Today, many electrical and digital technologies are available to artists, they are free to choose which one best fits their work. That didn’t use to be the case. There was a time when these technologies were expensive and not available to the hoi polloi. Nowadays, these technologies have been ‘liberated’. In the past, computers would limit what an artist could do, they were ‘imprisoned’. Today, an artist can decide freely whether it is software or wood that best correspond to their project. This also constitutes a liberation from the idea that the essence of media art is technology.
The Cage, by Tania Ruiz Gutiérrez, tries to re-create the experience of being incarcerated. The projection shows an image of a tiger kept prisoner in a zoo. The image is always the same, yet the tiger moves around his cage. The artist explains that the movement is in fact determined by the relative sizes of tiger and cage, such that his movements are optimized to the only possible path given the tight space available. Given that both the duration and the distance are repeated, one can imagine that in the tiger’s brain there exists a double incarceration, both spatial and temporal. Moreover, the tiger’s path traces over and over the sign of infinity. I would like to make visible the passing of a suspended time and give this installation both a reflexive and hypnotic character.
Pneuma Monoxyd, by Thomas Köner, is a visual metaphor of how time and memory intersect into our mind. The video installation merges in a dark blur surveillance images of a German shopping street and a Balkan marketplace.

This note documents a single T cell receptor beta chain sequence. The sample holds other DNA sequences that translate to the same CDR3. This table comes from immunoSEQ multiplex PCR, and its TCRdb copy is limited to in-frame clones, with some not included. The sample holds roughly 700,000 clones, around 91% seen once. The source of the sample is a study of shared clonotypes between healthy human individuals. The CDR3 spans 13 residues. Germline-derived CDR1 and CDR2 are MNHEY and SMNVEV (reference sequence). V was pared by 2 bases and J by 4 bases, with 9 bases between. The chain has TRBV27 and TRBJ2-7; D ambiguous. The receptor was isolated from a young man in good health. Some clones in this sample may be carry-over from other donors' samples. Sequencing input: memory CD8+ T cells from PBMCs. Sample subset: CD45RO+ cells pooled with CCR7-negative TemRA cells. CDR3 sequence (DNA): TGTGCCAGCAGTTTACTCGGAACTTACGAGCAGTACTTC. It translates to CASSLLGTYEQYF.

These last works show how media art offer us new possibilities to look at the world in a different way.
Mark Hansen’s 2 channel video Other People’s Feelings Are Also My Own No.3 shows the artist in a similar outfit and facial expression as those of the man, woman or child in the picture next to his. The work explores notions of ego, subjectivity and identity but it also looks into the mediality of the human face and how much it can be used as a screen.
Herwig Weiser‘s sound sculpture Death Before Disko is a self-absorbed machine, it is a medium that could be qualified as ‘autistic’. It appears to be busy with itself and communicates as little as possible to the outside. ‘Death Before Disko’ uses an online data stream from space observation and translates it into sound and light events. With the proliferation of digital technologies, users have become more and more distant from the physical hardware of their laptop or hi-fi units. ‘Death Before Disko’ aims to return to the foundations of the hardware, and shows how our relationship towards technology is more often emotional than rational.
Broeckmann’s view is that it is getting less and less important to have specific media biennales and festivals. If a ‘media art’ piece is a good art piece it will survive as contemporary art.
Further reading: Deep Screen – Art in Digital Culture. An Introduction by Andreas Broeckmann.